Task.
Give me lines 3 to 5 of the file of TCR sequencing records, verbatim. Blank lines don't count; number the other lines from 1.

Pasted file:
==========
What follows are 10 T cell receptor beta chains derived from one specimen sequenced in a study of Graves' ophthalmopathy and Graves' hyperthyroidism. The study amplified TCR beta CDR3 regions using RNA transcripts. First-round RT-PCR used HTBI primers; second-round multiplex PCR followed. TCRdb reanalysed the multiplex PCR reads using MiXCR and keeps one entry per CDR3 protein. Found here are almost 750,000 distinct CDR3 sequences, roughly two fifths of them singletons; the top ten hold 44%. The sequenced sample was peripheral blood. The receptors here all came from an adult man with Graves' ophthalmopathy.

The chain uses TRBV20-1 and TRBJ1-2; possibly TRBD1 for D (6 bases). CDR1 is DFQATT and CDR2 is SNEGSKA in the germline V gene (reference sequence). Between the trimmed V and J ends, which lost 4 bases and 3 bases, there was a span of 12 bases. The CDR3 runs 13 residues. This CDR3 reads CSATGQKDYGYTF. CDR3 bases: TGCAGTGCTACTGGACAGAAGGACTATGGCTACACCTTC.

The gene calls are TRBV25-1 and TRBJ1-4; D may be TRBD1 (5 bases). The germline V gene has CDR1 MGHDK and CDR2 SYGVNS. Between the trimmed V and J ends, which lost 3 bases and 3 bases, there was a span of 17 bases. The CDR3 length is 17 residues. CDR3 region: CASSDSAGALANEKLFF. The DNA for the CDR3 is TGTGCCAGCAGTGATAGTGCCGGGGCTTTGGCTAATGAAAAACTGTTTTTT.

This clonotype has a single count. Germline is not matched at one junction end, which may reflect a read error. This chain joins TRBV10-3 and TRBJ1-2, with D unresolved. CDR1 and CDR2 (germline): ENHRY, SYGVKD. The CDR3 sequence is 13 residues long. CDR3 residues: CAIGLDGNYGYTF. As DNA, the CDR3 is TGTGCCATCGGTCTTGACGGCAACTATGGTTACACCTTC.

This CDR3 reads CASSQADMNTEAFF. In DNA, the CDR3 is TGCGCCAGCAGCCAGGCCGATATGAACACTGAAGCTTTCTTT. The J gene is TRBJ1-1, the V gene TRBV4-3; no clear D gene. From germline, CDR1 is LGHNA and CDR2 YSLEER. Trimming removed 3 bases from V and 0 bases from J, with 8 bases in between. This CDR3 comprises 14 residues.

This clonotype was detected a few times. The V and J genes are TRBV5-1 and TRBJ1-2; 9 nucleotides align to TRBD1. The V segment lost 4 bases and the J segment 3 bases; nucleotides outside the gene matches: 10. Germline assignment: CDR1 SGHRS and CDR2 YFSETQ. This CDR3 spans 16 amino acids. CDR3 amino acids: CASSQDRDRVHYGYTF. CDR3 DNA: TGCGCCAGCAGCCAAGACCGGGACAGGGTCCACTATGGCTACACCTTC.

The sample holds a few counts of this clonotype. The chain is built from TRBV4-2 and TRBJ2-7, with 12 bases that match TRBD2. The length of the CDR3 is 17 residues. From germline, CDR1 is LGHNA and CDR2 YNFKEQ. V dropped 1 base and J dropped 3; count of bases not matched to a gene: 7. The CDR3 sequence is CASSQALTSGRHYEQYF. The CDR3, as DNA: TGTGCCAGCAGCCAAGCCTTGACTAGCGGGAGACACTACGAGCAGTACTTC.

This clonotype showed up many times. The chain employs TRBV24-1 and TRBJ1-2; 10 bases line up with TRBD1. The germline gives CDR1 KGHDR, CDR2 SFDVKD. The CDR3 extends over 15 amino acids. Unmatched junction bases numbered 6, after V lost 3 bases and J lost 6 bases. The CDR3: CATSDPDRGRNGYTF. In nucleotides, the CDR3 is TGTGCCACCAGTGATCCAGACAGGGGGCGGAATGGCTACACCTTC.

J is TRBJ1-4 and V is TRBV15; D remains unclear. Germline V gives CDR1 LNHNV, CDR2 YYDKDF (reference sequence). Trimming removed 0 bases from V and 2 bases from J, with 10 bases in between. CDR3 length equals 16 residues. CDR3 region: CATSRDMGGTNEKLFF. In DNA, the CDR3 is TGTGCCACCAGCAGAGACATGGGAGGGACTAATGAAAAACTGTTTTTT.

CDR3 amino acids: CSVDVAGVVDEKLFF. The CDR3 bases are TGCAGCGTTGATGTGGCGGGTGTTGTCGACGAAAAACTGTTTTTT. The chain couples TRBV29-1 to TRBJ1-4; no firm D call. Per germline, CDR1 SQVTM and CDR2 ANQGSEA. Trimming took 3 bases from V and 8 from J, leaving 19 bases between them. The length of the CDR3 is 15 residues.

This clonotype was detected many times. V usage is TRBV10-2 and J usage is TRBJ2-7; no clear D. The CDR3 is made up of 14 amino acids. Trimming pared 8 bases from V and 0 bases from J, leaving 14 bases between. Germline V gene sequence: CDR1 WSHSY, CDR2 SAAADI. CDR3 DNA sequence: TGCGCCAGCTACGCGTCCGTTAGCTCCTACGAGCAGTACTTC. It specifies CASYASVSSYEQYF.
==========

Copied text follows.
The gene calls are TRBV25-1 and TRBJ1-4; D may be TRBD1 (5 bases). The germline V gene has CDR1 MGHDK and CDR2 SYGVNS. Between the trimmed V and J ends, which lost 3 bases and 3 bases, there was a span of 17 bases. The CDR3 length is 17 residues. CDR3 region: CASSDSAGALANEKLFF. The DNA for the CDR3 is TGTGCCAGCAGTGATAGTGCCGGGGCTTTGGCTAATGAAAAACTGTTTTTT.

This clonotype has a single count. Germline is not matched at one junction end, which may reflect a read error. This chain joins TRBV10-3 and TRBJ1-2, with D unresolved. CDR1 and CDR2 (germline): ENHRY, SYGVKD. The CDR3 sequence is 13 residues long. CDR3 residues: CAIGLDGNYGYTF. As DNA, the CDR3 is TGTGCCATCGGTCTTGACGGCAACTATGGTTACACCTTC.

This CDR3 reads CASSQADMNTEAFF. In DNA, the CDR3 is TGCGCCAGCAGCCAGGCCGATATGAACACTGAAGCTTTCTTT. The J gene is TRBJ1-1, the V gene TRBV4-3; no clear D gene. From germline, CDR1 is LGHNA and CDR2 YSLEER. Trimming removed 3 bases from V and 0 bases from J, with 8 bases in between. This CDR3 comprises 14 residues.